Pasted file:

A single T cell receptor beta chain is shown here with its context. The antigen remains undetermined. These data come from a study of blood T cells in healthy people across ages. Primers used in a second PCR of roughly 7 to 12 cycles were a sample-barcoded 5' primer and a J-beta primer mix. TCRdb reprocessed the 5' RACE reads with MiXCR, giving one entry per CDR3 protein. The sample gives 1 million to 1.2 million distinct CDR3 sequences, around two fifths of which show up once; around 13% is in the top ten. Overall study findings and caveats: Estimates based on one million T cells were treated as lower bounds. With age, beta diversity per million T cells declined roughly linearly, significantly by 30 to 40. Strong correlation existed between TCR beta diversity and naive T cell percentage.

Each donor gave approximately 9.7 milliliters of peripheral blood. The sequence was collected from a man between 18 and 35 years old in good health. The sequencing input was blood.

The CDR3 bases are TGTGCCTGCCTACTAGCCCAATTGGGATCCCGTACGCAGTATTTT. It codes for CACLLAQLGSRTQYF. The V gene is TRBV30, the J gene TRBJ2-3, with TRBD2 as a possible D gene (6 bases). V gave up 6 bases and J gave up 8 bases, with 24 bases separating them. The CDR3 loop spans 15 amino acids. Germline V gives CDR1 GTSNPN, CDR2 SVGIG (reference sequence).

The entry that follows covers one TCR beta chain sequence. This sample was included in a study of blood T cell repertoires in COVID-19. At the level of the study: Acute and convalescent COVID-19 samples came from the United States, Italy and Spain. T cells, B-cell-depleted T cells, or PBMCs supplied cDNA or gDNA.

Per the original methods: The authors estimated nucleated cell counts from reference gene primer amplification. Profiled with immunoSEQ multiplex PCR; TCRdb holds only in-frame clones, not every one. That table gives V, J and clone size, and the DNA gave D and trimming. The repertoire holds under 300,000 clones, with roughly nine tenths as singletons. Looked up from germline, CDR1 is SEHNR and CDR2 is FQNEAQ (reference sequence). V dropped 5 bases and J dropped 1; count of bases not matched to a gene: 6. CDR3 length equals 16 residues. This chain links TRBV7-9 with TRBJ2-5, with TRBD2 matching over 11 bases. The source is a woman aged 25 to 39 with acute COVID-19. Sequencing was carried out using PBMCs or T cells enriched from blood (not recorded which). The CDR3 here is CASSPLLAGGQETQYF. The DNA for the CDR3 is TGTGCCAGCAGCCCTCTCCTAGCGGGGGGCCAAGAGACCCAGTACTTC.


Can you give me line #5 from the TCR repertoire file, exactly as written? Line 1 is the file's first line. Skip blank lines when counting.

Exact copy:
Per the original methods: The authors estimated nucleated cell counts from reference gene primer amplification. Profiled with immunoSEQ multiplex PCR; TCRdb holds only in-frame clones, not every one. That table gives V, J and clone size, and the DNA gave D and trimming. The repertoire holds under 300,000 clones, with roughly nine tenths as singletons. Looked up from germline, CDR1 is SEHNR and CDR2 is FQNEAQ (reference sequence). V dropped 5 bases and J dropped 1; count of bases not matched to a gene: 6. CDR3 length equals 16 residues. This chain links TRBV7-9 with TRBJ2-5, with TRBD2 matching over 11 bases. The source is a woman aged 25 to 39 with acute COVID-19. Sequencing was carried out using PBMCs or T cells enriched from blood (not recorded which). The CDR3 here is CASSPLLAGGQETQYF. The DNA for the CDR3 is TGTGCCAGCAGCCCTCTCCTAGCGGGGGGCCAAGAGACCCAGTACTTC.